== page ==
VANTAGE POINT

Chris R-0851 Image by Christine Renney

He repeatedly makes his way down and comes back up. He times his visits for when the place is at its busiest, at rush hour, early in the morning and again in the evening.
He moves through quickly, weaving his way amongst them, his progress almost frenzied. Once he is clear, he slows and pushes his way back.
He has established a routine of sorts and, loitering on the outskirts, he waits. He steps out a circuit beginning at the edge of the ring road and eventually taking in the grounds of the cathedral. When the grass verge begins to widen, he makes toward a remaining section of the old city wall. There is an iron railing and, clambering, he swings himself around it and steps down onto the narrow ledge below.
In his ragged and dusty clothes he leans back against the grey stone. He can see so much from up here. It is the ideal vantage point.

Most of them have disappeared into the buildings. He watches the others, the ones still moving in and out of the shops. The tableaux from up here always looks the same but it isn’t. Some of the shoppers leave and others arrive and he is all too aware that this is constantly changing. Only during the lunch hour, when the workers emerge from the office blocks, can he be sure. And it is important that he has completed his circuit and is back here by then.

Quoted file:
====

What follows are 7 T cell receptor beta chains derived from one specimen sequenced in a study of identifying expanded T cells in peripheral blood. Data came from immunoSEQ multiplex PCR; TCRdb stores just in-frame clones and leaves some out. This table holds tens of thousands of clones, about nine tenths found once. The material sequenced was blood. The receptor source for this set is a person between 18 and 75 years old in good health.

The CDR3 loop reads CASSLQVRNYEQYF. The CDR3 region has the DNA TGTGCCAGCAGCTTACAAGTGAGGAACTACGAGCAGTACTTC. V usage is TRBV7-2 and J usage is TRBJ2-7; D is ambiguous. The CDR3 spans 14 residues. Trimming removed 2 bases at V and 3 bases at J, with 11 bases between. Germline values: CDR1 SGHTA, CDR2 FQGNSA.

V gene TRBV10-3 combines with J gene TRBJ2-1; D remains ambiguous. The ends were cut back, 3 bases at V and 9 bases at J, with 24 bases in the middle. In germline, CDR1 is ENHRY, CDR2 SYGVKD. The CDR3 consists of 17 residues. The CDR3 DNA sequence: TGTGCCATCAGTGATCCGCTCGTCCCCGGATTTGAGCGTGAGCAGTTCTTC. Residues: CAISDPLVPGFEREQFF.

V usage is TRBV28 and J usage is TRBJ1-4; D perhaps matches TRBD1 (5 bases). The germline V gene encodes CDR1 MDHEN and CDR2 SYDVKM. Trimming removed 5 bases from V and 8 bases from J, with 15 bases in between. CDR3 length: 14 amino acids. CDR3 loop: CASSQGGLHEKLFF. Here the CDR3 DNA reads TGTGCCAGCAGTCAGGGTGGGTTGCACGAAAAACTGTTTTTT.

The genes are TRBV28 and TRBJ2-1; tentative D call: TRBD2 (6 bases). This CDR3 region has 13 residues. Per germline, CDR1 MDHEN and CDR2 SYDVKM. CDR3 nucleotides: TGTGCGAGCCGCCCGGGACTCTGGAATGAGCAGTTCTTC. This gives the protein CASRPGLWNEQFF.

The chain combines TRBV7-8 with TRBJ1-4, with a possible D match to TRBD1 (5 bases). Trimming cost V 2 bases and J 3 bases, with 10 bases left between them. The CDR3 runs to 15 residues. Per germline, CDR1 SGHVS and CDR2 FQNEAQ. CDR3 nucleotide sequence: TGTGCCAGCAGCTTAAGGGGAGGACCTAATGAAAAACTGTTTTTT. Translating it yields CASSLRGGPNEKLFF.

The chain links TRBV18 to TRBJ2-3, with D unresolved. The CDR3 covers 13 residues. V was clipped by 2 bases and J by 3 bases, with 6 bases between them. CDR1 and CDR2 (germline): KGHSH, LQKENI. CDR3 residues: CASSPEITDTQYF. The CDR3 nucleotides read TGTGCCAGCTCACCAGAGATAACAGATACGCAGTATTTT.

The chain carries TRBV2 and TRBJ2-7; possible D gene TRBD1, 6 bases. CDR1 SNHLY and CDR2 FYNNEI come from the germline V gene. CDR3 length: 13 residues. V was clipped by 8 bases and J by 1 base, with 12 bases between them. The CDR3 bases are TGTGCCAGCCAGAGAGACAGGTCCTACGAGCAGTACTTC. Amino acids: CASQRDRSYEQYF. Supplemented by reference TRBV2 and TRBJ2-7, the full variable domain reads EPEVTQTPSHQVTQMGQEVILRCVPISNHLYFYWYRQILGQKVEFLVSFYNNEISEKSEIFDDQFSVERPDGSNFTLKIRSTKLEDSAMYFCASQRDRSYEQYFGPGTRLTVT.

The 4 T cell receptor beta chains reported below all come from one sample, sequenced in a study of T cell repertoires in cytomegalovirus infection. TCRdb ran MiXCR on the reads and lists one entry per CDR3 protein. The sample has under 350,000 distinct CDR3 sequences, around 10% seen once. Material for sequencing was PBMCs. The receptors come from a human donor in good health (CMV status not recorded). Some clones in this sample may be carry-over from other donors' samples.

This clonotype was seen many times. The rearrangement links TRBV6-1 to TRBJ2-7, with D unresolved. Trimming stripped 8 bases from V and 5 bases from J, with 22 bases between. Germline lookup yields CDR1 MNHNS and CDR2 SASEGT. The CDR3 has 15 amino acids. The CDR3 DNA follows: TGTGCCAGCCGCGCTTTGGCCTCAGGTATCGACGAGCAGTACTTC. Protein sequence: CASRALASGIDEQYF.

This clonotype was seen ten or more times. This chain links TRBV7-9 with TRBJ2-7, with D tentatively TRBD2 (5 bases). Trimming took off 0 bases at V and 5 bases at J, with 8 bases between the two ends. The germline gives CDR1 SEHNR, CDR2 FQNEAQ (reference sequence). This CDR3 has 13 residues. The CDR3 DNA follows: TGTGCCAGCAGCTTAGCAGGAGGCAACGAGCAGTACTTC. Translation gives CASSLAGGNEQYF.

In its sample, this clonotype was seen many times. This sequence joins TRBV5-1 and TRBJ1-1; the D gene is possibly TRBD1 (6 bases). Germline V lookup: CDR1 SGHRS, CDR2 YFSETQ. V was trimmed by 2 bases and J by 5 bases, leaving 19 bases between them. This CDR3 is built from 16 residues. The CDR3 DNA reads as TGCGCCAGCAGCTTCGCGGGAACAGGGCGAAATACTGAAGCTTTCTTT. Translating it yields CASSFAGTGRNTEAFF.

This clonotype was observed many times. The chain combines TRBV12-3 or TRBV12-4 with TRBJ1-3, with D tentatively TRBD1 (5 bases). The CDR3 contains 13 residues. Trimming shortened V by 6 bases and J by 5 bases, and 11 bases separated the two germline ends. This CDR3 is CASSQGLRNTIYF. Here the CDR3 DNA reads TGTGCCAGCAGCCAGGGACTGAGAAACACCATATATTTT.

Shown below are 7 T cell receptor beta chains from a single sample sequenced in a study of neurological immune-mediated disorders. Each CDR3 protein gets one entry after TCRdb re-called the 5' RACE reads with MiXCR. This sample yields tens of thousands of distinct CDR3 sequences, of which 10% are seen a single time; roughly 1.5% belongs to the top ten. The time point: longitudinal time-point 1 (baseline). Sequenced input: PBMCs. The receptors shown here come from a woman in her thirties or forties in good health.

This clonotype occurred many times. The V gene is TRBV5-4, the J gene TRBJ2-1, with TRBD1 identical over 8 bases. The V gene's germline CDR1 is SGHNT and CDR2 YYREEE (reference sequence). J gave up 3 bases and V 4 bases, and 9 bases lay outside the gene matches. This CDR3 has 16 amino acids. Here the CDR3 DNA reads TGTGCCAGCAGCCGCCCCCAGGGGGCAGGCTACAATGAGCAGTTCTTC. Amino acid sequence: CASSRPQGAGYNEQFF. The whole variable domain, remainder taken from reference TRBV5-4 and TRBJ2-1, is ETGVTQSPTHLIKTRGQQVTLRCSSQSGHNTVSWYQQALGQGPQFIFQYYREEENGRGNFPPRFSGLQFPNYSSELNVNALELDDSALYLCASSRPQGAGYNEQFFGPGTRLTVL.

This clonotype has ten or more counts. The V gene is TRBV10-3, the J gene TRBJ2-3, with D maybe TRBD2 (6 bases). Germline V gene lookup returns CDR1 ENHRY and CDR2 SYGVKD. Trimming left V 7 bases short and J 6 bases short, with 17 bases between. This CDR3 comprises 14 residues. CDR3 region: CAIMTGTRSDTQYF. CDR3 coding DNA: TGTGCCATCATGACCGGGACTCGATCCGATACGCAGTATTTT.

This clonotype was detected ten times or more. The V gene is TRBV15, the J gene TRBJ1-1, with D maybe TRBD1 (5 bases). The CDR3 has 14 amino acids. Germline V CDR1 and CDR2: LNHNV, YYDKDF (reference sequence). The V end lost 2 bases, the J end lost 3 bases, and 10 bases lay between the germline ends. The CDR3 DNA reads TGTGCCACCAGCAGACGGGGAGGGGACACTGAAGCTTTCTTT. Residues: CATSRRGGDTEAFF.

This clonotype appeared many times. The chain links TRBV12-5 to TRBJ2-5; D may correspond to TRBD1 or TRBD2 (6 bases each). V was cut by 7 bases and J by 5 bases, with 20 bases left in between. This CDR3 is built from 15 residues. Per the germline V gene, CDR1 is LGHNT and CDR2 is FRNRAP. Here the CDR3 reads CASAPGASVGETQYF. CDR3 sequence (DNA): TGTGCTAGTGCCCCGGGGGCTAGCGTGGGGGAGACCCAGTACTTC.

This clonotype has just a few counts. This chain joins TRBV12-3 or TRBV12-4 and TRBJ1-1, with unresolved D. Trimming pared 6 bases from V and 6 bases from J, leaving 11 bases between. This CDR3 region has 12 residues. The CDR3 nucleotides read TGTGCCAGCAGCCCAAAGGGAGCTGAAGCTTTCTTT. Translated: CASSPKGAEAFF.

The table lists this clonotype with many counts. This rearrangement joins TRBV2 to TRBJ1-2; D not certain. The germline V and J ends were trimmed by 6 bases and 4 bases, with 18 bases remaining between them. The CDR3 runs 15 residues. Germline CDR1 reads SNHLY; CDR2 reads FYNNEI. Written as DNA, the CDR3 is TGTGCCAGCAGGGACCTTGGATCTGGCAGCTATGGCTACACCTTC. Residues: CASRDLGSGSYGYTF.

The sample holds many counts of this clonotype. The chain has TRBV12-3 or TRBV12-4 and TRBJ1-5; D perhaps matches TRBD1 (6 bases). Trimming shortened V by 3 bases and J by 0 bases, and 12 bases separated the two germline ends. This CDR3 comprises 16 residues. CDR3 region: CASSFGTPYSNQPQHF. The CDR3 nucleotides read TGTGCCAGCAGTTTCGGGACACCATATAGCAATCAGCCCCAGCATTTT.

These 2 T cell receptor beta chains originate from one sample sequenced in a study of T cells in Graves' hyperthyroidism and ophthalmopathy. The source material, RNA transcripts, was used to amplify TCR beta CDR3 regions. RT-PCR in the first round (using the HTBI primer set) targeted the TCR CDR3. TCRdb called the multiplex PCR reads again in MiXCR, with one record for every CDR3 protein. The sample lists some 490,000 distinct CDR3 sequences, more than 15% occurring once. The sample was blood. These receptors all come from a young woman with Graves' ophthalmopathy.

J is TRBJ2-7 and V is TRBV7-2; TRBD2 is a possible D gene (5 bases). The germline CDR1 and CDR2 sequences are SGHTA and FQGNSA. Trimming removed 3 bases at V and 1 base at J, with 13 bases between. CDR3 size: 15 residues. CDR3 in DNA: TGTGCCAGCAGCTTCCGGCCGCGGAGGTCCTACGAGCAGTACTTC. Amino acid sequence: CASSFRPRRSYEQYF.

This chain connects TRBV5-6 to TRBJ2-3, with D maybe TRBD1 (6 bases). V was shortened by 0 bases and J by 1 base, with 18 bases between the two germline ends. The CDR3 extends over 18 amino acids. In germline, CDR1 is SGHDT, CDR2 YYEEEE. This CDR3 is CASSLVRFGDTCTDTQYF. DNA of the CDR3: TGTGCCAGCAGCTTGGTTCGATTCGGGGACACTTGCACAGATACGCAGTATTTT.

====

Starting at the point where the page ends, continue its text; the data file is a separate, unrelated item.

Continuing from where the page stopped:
But he still has a little time and he lifts the rifle. It isn’t real but a replica. Still cost him a pretty penny though and leaving it here is risky he knows. But he can hardly carry it with him and anyhow the fact it hasn’t been taken and is just as he left it, propped up against the wall, reassures him that he hasn’t been discovered, that nobody knows.
Pushing the rifle hard against his shoulder and crouching he takes up position. Pressing his eye against the telescopic scope he picks out first one shopper, then another, and another. CLICK, CLICK, CLICK.

SUSPENDED

Christine and I have a new post on Hijacked Amygdala .

hijacked amygdala

Chris R-0317.jpg Image by Christine Renney

Three or so hours ago it seemed like a good idea. Set off this evening and drive through the night, arrive home in the early hours and sleep until late. Manage to snatch back some time for myself. But it is only just midnight and already I am beginning to flag. The road ahead is bleached by the hard light from above. It has the jarring urgency of film and I have grown weary from its unspooling. I squint through the windshield, watching, because I must.